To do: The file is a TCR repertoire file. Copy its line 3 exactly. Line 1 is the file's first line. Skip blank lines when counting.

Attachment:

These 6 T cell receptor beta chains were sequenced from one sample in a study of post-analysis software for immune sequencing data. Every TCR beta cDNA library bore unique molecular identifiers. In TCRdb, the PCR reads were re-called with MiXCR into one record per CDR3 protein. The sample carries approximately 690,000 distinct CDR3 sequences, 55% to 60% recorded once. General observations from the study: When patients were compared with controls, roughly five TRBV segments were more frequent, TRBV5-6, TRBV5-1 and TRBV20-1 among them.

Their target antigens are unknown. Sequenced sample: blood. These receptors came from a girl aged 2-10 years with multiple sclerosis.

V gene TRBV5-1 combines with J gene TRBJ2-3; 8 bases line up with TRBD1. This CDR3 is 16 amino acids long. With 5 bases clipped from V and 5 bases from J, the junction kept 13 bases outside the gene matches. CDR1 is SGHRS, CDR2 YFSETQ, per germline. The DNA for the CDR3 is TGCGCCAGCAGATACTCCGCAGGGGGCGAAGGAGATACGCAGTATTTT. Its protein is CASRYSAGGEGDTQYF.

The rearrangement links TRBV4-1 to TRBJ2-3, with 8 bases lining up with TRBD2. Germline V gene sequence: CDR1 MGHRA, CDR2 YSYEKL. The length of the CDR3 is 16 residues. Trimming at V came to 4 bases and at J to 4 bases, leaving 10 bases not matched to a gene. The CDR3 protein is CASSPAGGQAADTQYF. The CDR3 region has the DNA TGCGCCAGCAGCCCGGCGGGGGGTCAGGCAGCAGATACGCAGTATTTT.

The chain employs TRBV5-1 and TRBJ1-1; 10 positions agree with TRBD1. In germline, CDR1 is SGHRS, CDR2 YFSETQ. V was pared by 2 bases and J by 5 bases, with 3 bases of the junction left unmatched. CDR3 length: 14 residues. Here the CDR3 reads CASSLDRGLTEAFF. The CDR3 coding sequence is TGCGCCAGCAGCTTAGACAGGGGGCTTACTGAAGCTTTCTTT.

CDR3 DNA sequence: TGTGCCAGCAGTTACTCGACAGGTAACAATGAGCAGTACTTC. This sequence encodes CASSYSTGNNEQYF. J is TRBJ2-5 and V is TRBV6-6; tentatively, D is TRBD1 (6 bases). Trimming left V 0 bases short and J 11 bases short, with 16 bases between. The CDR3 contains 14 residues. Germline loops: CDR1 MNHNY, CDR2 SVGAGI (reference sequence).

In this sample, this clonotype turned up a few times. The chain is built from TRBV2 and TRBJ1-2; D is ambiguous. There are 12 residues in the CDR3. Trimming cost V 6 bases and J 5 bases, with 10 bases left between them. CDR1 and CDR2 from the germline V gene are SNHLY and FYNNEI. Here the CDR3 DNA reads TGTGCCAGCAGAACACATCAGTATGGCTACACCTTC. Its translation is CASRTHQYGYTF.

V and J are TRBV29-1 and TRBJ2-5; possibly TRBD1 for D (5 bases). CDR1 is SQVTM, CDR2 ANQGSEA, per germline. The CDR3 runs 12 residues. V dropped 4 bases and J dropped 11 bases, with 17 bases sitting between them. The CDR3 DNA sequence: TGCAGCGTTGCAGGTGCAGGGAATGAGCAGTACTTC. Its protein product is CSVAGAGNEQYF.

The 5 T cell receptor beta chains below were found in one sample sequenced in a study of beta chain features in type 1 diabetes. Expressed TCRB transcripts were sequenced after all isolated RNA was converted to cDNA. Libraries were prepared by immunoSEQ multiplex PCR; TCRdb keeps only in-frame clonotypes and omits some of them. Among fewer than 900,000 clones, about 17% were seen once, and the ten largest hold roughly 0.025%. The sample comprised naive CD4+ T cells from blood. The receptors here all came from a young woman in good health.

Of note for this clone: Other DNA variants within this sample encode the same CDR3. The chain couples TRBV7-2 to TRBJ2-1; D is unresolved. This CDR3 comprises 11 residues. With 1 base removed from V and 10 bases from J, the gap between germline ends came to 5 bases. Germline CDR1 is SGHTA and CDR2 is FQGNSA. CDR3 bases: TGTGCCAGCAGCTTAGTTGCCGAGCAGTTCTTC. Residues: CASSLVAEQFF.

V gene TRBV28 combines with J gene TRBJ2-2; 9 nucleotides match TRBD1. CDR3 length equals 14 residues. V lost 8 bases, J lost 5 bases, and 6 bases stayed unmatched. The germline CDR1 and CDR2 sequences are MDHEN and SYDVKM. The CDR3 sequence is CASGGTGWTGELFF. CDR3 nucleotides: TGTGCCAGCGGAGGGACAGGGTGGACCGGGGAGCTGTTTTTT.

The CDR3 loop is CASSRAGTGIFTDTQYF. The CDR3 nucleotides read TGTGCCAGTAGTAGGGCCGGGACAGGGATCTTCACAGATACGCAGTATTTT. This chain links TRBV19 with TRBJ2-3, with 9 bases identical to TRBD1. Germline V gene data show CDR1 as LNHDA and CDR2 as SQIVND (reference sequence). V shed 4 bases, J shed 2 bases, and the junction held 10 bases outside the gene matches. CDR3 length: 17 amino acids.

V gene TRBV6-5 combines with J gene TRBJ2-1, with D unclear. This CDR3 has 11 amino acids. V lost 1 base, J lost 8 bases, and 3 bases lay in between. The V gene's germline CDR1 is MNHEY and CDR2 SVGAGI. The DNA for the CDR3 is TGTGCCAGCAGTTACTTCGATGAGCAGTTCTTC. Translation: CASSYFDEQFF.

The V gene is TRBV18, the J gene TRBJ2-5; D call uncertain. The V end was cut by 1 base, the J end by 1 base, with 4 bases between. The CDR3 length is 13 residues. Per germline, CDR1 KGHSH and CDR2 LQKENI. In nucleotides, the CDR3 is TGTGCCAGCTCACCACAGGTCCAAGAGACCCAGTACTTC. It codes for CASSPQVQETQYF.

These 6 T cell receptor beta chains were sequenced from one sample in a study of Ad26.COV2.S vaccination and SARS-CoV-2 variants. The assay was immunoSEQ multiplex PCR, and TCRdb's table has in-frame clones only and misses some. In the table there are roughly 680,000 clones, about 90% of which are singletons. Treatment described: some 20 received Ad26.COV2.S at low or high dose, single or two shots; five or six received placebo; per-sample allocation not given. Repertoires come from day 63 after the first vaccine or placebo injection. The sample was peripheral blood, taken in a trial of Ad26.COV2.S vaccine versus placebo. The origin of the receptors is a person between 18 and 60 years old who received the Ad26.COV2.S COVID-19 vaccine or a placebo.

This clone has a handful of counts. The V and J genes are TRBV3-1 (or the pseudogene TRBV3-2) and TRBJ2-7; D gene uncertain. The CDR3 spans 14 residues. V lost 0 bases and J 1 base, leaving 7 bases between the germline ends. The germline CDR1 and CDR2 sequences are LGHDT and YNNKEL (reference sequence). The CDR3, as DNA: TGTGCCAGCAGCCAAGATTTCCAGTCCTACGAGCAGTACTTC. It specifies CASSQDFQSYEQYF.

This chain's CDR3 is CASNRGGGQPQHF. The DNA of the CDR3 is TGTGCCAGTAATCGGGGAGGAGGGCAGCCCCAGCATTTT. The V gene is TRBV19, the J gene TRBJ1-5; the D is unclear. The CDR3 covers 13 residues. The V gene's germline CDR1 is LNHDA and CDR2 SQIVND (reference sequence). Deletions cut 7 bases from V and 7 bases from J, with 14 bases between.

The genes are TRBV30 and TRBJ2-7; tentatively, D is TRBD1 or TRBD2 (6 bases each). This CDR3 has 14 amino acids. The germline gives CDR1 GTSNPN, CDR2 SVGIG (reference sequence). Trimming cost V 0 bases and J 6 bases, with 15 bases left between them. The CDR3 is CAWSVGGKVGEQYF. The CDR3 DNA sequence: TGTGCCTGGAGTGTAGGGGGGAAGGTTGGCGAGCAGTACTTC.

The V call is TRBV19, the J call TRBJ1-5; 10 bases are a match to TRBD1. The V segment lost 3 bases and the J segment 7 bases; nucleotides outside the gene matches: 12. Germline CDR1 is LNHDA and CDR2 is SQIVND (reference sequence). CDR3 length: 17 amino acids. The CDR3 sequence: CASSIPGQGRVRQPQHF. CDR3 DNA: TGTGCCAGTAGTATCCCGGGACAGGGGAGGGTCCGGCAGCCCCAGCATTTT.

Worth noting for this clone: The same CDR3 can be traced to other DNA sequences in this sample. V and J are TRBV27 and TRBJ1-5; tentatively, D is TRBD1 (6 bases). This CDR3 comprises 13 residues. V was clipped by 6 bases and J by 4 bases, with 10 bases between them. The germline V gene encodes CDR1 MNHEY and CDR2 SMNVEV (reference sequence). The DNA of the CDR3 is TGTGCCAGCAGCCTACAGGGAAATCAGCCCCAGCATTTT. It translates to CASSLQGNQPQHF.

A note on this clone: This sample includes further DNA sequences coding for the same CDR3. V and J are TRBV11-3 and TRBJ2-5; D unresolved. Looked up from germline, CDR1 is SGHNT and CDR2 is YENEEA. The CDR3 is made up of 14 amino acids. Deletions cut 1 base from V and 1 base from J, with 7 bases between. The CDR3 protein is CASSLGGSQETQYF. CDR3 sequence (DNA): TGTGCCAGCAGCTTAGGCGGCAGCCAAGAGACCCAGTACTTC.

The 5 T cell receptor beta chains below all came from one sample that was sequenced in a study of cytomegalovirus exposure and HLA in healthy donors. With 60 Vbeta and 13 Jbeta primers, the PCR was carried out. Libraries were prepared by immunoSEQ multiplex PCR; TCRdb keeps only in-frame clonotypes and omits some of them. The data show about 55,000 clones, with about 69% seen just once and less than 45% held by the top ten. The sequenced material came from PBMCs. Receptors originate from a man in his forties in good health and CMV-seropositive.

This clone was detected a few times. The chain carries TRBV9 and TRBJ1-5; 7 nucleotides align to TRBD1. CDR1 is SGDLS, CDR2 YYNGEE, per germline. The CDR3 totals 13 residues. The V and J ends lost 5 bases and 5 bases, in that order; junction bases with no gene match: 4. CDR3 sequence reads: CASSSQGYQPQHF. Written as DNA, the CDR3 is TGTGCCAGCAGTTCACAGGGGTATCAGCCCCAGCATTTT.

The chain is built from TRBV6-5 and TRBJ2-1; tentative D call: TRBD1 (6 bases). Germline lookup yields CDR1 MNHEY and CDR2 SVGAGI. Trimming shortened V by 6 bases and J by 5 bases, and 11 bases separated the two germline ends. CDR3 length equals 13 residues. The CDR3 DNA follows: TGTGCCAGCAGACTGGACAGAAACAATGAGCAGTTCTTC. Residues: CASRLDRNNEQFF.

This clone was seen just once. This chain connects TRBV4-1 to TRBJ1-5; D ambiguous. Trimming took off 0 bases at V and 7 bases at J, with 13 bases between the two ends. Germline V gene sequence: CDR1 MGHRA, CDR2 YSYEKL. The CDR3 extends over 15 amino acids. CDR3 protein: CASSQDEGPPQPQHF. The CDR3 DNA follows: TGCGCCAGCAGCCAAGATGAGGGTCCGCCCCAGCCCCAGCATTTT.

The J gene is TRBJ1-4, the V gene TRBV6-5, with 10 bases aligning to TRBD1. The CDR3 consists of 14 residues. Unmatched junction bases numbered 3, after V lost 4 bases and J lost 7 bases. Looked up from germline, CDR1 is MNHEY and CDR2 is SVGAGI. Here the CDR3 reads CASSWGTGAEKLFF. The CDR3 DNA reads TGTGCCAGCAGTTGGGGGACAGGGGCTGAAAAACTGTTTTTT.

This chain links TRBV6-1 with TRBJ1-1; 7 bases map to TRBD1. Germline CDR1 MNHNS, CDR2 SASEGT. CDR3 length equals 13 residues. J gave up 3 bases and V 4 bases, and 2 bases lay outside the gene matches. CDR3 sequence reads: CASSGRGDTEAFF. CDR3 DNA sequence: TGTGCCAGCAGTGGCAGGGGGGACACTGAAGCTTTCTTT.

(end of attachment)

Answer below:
V gene TRBV5-1 combines with J gene TRBJ2-3; 8 bases line up with TRBD1. This CDR3 is 16 amino acids long. With 5 bases clipped from V and 5 bases from J, the junction kept 13 bases outside the gene matches. CDR1 is SGHRS, CDR2 YFSETQ, per germline. The DNA for the CDR3 is TGCGCCAGCAGATACTCCGCAGGGGGCGAAGGAGATACGCAGTATTTT. Its protein is CASRYSAGGEGDTQYF.